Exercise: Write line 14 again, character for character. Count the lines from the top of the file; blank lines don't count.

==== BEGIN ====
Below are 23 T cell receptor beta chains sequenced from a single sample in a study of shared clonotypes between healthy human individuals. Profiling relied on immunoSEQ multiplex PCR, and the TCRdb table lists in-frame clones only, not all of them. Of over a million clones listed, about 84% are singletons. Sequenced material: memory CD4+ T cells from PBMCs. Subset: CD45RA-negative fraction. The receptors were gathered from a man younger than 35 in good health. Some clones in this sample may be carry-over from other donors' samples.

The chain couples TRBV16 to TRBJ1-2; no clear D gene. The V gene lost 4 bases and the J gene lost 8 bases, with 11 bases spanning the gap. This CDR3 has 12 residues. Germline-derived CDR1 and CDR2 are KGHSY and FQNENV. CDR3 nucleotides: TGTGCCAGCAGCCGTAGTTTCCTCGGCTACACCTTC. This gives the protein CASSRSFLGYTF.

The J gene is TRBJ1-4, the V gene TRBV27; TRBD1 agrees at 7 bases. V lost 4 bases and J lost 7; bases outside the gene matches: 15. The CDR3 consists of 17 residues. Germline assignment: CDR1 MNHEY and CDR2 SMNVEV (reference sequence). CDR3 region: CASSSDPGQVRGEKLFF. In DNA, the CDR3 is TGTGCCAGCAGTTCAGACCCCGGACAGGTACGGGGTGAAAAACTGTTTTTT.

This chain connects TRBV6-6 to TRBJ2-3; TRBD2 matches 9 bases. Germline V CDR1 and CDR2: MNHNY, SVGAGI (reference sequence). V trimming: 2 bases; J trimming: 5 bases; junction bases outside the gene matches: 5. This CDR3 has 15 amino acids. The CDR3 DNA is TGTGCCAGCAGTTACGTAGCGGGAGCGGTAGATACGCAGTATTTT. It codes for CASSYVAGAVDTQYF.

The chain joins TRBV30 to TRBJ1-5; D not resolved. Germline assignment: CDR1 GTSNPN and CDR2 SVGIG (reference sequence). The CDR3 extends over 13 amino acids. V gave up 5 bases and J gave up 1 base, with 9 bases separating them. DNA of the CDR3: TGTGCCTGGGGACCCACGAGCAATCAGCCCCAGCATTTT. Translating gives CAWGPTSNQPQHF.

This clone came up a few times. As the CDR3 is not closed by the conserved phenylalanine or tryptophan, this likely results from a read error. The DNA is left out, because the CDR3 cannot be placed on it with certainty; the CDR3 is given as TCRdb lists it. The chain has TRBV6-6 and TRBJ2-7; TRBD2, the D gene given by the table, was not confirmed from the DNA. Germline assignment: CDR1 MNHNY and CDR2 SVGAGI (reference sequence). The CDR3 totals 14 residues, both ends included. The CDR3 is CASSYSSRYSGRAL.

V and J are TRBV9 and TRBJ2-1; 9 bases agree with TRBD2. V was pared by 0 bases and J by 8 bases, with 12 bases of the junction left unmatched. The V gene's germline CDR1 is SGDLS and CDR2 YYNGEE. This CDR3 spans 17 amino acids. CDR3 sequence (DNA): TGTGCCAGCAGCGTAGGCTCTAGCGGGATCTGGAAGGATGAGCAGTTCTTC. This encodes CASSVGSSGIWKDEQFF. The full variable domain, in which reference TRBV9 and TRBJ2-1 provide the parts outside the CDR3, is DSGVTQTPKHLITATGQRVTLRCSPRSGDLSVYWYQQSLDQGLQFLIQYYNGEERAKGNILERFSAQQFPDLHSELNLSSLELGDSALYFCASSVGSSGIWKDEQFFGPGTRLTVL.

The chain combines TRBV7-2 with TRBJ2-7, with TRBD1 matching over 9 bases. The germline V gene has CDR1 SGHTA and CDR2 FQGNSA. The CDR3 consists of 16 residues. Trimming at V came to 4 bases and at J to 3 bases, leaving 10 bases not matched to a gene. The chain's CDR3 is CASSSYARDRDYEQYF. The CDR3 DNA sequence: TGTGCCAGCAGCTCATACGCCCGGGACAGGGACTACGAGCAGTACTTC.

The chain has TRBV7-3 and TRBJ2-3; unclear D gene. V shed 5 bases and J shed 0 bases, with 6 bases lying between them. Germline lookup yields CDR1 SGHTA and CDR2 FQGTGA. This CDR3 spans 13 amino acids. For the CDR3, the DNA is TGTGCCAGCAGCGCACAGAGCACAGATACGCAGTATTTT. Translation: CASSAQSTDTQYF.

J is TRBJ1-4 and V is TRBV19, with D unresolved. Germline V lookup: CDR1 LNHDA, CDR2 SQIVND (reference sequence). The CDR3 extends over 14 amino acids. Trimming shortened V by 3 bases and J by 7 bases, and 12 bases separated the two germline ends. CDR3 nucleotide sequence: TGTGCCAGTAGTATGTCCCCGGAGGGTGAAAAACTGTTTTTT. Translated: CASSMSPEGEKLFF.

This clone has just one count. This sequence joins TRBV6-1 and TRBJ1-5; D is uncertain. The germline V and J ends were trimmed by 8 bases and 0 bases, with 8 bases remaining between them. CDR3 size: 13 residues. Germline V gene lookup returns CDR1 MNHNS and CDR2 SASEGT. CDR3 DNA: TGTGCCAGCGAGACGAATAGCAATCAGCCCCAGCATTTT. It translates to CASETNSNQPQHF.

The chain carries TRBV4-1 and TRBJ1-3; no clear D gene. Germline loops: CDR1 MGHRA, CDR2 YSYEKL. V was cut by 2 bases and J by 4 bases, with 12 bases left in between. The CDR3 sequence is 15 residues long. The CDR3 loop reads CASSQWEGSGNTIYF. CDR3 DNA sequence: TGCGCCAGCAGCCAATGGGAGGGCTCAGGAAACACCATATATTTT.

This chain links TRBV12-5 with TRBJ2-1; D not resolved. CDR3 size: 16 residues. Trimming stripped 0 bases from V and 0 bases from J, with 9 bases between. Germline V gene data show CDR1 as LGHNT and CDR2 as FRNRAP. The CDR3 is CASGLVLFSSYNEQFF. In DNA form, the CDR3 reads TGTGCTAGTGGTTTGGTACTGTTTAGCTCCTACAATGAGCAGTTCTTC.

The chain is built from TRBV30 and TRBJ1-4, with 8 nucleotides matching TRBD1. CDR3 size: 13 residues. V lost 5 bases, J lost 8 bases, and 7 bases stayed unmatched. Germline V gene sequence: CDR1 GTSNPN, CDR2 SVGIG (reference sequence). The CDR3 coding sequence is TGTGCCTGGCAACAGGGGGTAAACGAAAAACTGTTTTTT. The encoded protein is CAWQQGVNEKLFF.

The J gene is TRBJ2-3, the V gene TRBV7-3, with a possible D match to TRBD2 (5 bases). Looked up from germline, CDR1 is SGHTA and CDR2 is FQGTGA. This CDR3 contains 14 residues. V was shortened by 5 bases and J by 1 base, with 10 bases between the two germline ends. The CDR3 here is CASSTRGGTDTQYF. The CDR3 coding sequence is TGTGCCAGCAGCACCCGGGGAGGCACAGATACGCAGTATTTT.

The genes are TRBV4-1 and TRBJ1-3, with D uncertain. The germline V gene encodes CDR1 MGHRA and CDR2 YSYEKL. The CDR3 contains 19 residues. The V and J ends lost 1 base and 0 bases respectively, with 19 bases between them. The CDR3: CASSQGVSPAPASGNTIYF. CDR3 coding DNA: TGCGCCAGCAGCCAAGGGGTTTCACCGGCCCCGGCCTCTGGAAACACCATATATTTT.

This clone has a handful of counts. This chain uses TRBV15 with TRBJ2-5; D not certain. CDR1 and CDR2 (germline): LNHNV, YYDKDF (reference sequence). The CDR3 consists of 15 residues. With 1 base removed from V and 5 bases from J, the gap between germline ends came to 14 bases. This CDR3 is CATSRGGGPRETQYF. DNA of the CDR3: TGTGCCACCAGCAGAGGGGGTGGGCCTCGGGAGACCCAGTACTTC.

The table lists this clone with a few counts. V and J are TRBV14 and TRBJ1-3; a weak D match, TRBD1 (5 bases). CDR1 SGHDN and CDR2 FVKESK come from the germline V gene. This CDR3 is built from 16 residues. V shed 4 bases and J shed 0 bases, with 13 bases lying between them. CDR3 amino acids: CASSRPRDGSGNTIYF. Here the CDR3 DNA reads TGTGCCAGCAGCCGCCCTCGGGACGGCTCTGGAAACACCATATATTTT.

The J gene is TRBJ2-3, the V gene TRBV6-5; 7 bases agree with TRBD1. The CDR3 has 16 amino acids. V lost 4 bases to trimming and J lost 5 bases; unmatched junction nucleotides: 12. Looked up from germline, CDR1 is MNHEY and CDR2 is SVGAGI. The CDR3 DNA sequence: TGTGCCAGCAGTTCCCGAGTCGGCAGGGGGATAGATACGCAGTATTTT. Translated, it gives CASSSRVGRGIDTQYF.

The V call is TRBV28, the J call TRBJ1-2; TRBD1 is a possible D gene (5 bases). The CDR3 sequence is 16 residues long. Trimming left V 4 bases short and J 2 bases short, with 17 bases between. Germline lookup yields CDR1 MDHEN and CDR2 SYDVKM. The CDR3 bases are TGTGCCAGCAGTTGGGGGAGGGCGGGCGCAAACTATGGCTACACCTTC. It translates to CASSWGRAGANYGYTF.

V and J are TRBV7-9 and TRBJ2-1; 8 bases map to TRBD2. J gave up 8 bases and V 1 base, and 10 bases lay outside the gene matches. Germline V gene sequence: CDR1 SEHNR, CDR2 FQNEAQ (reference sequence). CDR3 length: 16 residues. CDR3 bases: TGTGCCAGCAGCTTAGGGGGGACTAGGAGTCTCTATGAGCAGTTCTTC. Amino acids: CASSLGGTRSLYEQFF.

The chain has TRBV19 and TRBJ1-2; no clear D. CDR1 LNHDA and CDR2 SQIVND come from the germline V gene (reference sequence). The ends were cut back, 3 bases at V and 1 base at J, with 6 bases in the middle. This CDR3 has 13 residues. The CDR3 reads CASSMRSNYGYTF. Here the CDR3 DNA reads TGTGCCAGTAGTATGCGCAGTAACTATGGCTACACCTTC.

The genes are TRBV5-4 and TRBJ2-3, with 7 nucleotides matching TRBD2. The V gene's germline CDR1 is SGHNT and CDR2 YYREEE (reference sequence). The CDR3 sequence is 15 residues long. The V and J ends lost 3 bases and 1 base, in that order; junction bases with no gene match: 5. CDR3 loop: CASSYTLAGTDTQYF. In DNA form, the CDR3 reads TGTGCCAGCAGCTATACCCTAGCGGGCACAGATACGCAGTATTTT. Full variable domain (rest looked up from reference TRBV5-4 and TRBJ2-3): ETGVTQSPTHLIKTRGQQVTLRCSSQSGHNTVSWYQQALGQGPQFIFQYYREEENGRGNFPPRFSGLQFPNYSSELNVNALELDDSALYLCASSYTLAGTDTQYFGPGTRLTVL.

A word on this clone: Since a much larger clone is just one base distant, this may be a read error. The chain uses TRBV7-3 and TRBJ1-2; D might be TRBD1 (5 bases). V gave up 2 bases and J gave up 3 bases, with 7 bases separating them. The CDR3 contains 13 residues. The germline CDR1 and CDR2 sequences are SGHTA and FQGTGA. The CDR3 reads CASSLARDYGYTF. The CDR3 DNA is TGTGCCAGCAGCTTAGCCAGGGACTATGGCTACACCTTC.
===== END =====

The chain is built from TRBV30 and TRBJ1-4, with 8 nucleotides matching TRBD1. CDR3 size: 13 residues. V lost 5 bases, J lost 8 bases, and 7 bases stayed unmatched. Germline V gene sequence: CDR1 GTSNPN, CDR2 SVGIG (reference sequence). The CDR3 coding sequence is TGTGCCTGGCAACAGGGGGTAAACGAAAAACTGTTTTTT. The encoded protein is CAWQQGVNEKLFF.